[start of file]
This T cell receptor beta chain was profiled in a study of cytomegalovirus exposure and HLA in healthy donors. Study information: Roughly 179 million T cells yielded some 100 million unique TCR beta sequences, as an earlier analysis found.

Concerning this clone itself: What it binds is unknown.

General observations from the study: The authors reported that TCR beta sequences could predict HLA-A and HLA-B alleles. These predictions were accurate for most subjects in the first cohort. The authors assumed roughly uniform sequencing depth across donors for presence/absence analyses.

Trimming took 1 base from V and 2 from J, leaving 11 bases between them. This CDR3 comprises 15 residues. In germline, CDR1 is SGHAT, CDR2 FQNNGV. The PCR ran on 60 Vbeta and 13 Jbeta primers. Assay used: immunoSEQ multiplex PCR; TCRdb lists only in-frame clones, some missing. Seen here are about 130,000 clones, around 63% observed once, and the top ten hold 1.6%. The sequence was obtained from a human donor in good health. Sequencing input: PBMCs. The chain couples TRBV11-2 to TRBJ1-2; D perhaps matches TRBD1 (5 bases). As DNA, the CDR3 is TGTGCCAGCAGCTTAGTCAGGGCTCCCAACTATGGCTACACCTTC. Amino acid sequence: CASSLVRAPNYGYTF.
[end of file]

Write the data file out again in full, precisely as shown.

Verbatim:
This T cell receptor beta chain was profiled in a study of cytomegalovirus exposure and HLA in healthy donors. Study information: Roughly 179 million T cells yielded some 100 million unique TCR beta sequences, as an earlier analysis found.

Concerning this clone itself: What it binds is unknown.

General observations from the study: The authors reported that TCR beta sequences could predict HLA-A and HLA-B alleles. These predictions were accurate for most subjects in the first cohort. The authors assumed roughly uniform sequencing depth across donors for presence/absence analyses.

Trimming took 1 base from V and 2 from J, leaving 11 bases between them. This CDR3 comprises 15 residues. In germline, CDR1 is SGHAT, CDR2 FQNNGV. The PCR ran on 60 Vbeta and 13 Jbeta primers. Assay used: immunoSEQ multiplex PCR; TCRdb lists only in-frame clones, some missing. Seen here are about 130,000 clones, around 63% observed once, and the top ten hold 1.6%. The sequence was obtained from a human donor in good health. Sequencing input: PBMCs. The chain couples TRBV11-2 to TRBJ1-2; D perhaps matches TRBD1 (5 bases). As DNA, the CDR3 is TGTGCCAGCAGCTTAGTCAGGGCTCCCAACTATGGCTACACCTTC. Amino acid sequence: CASSLVRAPNYGYTF.